Scientists to map the soybean genome

US - Food industry set to benefit from soybean research, as scientists in the US gain funding to map the soybean genome.

A team of researchers led by Purdue University plant geneticist Scott Jackson have received $4.5 million to sequence one of the world's leading edible oil sources.

Used extensively in food formulations and enjoying growing popularity on the back of claimed health benefits, today soybean oil, together with palm oil, accounts for over half of all oil consumed in the world: but production vulnerability means soy prices can fluctuate dramatically.

By mapping the genome, scientists hope knowledge gained can be used to reduce the risk to crop supplies.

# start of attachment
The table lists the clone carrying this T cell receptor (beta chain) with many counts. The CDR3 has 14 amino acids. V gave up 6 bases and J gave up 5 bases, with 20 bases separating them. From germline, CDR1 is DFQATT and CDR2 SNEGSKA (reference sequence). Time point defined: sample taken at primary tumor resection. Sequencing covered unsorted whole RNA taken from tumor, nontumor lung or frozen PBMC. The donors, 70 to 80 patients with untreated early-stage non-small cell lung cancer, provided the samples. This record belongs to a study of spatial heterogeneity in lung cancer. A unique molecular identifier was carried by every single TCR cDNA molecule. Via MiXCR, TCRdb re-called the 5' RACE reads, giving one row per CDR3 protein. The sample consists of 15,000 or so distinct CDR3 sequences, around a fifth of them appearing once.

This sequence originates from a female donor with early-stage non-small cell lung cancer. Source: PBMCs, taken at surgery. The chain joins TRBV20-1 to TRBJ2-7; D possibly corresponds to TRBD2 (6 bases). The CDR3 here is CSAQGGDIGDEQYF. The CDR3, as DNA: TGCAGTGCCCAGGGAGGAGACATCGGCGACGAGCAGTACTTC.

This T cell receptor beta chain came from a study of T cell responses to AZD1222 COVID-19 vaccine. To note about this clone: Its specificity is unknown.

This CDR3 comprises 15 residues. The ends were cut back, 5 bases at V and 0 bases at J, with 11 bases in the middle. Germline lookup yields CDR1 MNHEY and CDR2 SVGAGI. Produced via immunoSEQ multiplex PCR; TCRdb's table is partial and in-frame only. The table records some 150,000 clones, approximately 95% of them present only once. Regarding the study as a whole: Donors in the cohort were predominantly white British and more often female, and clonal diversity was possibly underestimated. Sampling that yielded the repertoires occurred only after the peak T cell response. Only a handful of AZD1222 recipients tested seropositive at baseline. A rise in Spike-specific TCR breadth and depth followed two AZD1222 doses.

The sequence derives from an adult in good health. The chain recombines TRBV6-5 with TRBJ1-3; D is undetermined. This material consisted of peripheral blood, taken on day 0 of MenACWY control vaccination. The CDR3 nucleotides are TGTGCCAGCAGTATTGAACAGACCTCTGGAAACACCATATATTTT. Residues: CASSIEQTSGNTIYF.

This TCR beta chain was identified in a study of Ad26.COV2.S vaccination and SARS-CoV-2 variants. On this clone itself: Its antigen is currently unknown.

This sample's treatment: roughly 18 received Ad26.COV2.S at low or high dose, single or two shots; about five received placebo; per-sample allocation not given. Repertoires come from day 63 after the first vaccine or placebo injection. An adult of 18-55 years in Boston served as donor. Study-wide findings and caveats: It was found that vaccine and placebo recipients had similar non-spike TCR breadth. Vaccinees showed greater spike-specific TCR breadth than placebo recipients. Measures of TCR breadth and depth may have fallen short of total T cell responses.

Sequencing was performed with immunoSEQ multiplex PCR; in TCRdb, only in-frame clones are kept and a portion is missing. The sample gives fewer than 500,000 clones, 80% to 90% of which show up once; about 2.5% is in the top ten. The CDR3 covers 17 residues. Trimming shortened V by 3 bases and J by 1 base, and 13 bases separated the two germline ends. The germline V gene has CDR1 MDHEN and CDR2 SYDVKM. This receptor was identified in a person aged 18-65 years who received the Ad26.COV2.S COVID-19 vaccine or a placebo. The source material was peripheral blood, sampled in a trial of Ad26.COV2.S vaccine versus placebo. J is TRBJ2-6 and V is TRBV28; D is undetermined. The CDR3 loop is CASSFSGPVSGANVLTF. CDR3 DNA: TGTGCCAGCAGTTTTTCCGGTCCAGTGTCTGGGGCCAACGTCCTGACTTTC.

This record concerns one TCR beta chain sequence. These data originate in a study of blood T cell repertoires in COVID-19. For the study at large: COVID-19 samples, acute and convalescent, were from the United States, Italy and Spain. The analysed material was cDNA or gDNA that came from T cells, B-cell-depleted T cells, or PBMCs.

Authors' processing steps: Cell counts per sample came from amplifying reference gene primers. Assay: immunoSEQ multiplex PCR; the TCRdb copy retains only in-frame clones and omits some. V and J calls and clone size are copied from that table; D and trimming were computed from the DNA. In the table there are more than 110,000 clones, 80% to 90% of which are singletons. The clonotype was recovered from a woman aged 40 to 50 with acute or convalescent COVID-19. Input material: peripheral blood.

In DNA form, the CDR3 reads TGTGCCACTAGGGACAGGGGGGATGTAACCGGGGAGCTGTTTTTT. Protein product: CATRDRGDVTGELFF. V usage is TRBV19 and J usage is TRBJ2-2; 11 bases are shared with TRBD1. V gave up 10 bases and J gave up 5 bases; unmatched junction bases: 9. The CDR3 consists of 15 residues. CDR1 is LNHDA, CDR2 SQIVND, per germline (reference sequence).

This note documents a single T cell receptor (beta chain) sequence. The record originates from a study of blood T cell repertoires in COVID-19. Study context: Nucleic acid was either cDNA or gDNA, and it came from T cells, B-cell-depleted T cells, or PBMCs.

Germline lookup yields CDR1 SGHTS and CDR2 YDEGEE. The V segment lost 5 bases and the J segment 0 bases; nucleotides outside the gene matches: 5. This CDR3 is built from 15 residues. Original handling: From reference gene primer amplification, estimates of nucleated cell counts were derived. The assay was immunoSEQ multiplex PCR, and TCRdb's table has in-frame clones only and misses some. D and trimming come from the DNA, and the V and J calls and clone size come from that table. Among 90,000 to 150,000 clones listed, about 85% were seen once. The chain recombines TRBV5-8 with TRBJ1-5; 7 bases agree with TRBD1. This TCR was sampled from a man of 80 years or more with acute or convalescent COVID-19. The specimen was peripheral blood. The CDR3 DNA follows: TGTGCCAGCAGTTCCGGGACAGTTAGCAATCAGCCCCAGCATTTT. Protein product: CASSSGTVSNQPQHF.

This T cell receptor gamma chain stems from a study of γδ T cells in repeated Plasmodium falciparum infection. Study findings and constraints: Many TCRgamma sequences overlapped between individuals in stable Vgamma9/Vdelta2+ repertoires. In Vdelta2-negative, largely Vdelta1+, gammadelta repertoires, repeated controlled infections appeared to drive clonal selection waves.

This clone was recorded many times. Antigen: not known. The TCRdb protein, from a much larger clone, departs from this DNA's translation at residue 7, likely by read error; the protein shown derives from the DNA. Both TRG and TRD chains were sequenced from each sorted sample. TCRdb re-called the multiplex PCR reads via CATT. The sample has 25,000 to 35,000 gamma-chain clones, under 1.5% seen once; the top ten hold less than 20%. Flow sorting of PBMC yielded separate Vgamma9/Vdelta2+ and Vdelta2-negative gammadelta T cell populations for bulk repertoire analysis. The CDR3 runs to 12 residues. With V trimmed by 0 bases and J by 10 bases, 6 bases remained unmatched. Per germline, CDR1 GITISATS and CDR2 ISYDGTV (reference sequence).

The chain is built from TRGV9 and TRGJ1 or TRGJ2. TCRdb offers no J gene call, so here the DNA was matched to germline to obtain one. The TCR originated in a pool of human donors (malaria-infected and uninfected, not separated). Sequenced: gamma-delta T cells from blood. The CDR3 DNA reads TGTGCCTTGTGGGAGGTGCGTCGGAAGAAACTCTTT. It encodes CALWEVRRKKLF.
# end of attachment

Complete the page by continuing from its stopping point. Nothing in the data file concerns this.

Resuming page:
”When the whole genome is sequenced, researchers will be able to pick plants based on their genetic makeup that are resistant to such things as drought, sudden death syndrome, soybean rust and other factors that negatively impact soybean production,” say the researchers.

The move to track the soybean genome follows on the heels of the rice and wheat genome.

Earlier this year, the International Rice Genome Sequencing Project completed the sequence for the genome, finding it consists of around 400 million DNA bases, holding 37,544 genes on rice's 12 chromosomes.

And in June this year US scientists at Kansas State University kicked off a new project to sequence the common (hexaploid) wheat genome.

For the soybean research, scientists will locate the genes on the soybean chromosomes in order to create a physical map.

Source: FoodNavigator
calendar icon 24 October 2005
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